|Piscataqua & Balch||
In the late winter of the year 8835, or 1435 in the short sited European calendar, we found ourselves persecuted to the point of death by both the secular and religious leadership of the mundane world in which we lived. This was certainly not the first time this had occurred but, to make matters worse, our own leadership in answer to this "Witch Hunt," decided to go underground and, "...wait for the whole thing to blow over." A large group of us decided to seek out a new land where we would be free of the tyrannical secular, religious and increasingly incompetent magical governing bodies to which we had been forced to submit.
Having spoken with various nordic mages we discovered that there were lands as yet "unclaimed" far to the west. We sent several scouting parties and found these stories to be correct, or so we thought at the time. Over 20 magic using families, some ancient and some relatively new, made the trip to settle in this new place, this new home, where we could at last live without constantly looking over our collective shoulders.
Within days of our arrival, much to our surprise, we were greeted by a group of indigenous peoples who called themselves the Beothuk. These lovely people, quite to our delighted surprise, welcomed us with opened arms, and over time introduced us to several other tribes with whom they were loosely allied: the Innu to the West and the peoples of the the L’Nuk or Mi'kmaq Nation to their Southwest, and the Wolastoqiyik, Panawahpskek and Peskotomuhkati slightly farther South. Altogether, with some few others with which we had little contact, they represented something they called the Wabanahkik, or, "People of the Dawn Land." It seems so sensible in retrospect, but it took ages to work all this out. Luckily, they all spoke what were essentially dialects of the same language base, and once we had developed a translation potion, minor adjustments to the tincture were a relatively easy process.
We had troubles in those first months. We found that the magical creatures and plants which we had relied upon for their specific and well researched foci and purposes, were thin on the ground in this new world, and that rather, we were surrounded by flora and fauna which we had never encountered! To make matters worse, many of the absent species were directly related to the raising and creation of sustenance. Evanescing to England and back, though feasible, was impractical for transporting material goods of sufficient quantities. How on earth were we going to subsist...it is not as if any of us had ever, "farmed," before!
To our rescue rode the first-comers, eager to share, and trade knowledge and technique! We gladly outfitted them with seeds and cuttings of our native European plants, in return. Interestingly, and surprisingly, it was not long before the peoples with whom we now communed began to notice small signs, unbeknownst to any of us, that indicated with clarity that we were users of magic...something in our naivety we considered well hidden. As it happens, however, these first-comers had an indigenous form of wizardry called M'téoulin, which it turns out is the name of the practitioner of magical arts, and the name of the magical art itself, a fascinating elision! This usage of magic was neither secretive nor obscured with quasi-mythic explanations. It was simply an open part of their culture!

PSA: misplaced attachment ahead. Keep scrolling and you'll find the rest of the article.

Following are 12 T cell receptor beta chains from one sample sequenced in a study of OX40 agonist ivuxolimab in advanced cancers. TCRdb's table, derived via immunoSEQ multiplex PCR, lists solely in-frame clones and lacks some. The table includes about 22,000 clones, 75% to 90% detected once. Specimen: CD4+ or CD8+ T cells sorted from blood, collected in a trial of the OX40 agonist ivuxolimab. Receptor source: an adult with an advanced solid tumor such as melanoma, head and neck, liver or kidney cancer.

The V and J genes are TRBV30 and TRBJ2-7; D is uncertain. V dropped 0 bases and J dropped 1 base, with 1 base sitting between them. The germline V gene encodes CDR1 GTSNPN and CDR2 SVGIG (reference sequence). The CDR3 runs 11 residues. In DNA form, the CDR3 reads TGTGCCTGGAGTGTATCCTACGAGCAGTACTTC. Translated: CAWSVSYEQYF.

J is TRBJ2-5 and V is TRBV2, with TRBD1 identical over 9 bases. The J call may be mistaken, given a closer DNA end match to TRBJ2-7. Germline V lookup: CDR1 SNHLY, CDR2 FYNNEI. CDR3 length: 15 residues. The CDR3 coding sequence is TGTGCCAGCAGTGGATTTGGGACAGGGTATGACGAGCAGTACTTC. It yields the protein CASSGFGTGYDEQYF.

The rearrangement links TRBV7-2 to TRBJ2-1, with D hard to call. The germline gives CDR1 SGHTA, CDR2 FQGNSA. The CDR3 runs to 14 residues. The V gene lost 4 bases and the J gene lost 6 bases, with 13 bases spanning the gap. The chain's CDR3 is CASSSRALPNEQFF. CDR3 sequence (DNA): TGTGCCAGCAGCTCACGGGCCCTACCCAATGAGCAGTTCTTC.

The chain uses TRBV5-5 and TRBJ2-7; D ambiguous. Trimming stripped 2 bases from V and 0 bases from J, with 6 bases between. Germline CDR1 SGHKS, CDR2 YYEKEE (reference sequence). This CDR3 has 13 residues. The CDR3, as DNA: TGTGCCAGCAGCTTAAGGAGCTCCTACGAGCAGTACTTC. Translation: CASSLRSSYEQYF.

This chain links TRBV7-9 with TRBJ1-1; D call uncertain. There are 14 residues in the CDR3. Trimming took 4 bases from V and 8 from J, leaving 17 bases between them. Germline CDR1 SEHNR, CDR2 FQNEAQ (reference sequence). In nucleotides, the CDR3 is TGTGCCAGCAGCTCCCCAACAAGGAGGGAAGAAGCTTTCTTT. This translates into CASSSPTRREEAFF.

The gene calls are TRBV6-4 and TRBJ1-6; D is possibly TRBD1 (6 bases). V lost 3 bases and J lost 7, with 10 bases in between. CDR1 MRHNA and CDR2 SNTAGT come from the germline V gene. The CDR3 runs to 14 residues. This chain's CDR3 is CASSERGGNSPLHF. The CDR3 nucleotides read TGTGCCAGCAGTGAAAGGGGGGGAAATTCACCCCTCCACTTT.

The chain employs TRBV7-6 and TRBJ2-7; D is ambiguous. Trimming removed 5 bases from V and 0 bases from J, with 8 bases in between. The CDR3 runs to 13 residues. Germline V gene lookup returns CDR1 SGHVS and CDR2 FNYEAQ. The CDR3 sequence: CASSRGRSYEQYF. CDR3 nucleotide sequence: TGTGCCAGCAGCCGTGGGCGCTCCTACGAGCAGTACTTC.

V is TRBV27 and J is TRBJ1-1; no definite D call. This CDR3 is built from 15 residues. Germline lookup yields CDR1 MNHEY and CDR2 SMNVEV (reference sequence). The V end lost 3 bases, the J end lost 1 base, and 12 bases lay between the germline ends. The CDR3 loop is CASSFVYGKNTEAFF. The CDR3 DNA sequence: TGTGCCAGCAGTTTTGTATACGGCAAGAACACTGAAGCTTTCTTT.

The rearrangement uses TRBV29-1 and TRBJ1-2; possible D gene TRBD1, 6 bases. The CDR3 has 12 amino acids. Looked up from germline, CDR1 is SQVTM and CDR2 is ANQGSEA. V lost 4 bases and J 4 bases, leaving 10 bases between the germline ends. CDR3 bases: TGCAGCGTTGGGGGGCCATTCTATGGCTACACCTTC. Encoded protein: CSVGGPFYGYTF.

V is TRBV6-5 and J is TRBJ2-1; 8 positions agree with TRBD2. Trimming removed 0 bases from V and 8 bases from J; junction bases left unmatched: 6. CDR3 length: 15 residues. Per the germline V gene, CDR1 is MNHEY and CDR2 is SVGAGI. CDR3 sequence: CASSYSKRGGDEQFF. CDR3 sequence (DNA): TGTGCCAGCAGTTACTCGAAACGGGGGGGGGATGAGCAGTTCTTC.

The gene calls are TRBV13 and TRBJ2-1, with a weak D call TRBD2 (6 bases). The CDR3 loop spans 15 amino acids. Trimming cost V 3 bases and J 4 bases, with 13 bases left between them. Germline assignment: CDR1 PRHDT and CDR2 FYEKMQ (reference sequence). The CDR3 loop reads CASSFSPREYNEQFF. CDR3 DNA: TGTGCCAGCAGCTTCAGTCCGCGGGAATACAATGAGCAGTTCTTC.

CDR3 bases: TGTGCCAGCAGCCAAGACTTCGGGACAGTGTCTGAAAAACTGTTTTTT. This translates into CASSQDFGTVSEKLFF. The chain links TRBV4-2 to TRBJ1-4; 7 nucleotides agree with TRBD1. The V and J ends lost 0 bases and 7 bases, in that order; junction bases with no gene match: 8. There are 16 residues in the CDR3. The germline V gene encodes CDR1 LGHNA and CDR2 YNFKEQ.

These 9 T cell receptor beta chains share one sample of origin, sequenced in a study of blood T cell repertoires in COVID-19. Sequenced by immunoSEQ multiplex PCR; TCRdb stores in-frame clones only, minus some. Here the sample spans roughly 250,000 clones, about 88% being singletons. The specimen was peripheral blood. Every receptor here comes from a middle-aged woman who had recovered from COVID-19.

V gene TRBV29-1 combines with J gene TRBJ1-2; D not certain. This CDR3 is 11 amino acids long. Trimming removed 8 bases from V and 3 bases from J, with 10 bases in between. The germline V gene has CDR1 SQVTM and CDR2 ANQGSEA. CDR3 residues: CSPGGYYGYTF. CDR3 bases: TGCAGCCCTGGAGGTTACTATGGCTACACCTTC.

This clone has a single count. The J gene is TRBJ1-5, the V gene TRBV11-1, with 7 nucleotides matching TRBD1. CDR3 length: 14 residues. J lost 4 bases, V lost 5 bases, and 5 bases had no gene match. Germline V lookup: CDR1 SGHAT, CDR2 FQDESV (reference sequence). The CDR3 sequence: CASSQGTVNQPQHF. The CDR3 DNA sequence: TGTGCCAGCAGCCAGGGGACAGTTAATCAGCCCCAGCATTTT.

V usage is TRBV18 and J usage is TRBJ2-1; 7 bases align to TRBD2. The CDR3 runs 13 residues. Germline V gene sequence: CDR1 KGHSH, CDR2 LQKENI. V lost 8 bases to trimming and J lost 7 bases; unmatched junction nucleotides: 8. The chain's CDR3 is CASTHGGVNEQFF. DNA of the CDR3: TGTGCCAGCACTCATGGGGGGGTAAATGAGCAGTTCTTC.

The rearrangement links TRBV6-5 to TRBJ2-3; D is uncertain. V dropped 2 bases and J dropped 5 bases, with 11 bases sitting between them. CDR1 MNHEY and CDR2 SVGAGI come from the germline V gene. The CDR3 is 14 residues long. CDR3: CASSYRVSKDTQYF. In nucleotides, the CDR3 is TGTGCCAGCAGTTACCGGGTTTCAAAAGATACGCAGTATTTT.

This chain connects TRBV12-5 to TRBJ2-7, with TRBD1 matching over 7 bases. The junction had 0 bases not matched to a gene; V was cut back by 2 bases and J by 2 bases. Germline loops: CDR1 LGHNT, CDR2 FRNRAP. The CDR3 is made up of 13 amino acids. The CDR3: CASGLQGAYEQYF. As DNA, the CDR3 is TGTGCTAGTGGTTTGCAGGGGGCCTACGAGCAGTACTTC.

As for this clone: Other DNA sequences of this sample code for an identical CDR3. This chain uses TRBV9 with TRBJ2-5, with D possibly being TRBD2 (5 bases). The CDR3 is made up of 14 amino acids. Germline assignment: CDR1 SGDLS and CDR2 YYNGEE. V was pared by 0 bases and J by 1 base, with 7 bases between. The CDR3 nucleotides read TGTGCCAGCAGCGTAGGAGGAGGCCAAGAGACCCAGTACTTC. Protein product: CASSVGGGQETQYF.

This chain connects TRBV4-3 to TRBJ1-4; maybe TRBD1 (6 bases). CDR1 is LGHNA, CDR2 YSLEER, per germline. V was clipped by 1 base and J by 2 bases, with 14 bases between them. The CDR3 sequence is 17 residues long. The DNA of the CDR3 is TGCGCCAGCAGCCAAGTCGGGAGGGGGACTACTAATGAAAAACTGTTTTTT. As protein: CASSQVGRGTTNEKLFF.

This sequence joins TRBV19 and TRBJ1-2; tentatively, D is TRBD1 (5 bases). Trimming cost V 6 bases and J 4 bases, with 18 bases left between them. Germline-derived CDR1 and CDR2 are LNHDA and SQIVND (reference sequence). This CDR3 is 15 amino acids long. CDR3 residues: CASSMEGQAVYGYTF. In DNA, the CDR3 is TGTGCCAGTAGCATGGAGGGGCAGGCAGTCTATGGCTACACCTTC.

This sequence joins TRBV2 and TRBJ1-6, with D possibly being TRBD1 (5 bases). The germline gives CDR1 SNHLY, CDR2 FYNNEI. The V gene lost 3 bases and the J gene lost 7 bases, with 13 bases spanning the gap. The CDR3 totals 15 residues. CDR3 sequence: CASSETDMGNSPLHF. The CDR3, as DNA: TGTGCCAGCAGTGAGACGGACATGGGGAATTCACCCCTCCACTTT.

True camaraderie was fostered in those early days, as each of us strove to learn and commit new information to new purpose. Together, we seemed to create a new whole that was greater than the sum of its parts. This symbiosis the first-comers labelled, "Piscataqua," a word in their language that seemed to mean the coming together of two independent streams or rivers, to create a new entity of greater, flow, force and intent. To us it seemed as is we had truly come home, albeit to an occasionally strange and wondrous one!
It was just after the autumnal equinox of that first year that our friends surprised us greatly by escorting us all to a lovely lake located in the general territory of those called Panawahpskek. The lake was called by the M'téoulin, "Pamole," as the aerial view of this aqueous body resembled the head of a creature of great power referred to by the same name. Here, on the shores of this lake we could build a settlement. In fact, the most exciting part of this general proposal, was to build a school, in what they had come to call the, "Urpeen," model, on a large island within the lake itself. They proposed a training program for M'téoulin and witches/wizards that would allow focus on both branches of magical dedication, that would encourage a true and practicable Piscataqua. We agreed immediately, insisting only that we name the institution after the first-comers that had assisted us so warmly, and the Beothuk Academy was born.
Several partnerships were born in the initial years of the settlement on Pamole, a town that would come to be called Cobham's Glen, after the Duchess of Gloucester, Eleanor Cobham, who had underwritten the emigration of many of the wizarding families of less fortunate means... Perhaps the best known of these hybrid endeavors is the firm of Piscataqua & Balch, a conglomerate of two M'téoulin families and the ancient and honorable house of Balch, known across Europe as preeminent crafters of wands with exquisite abilities.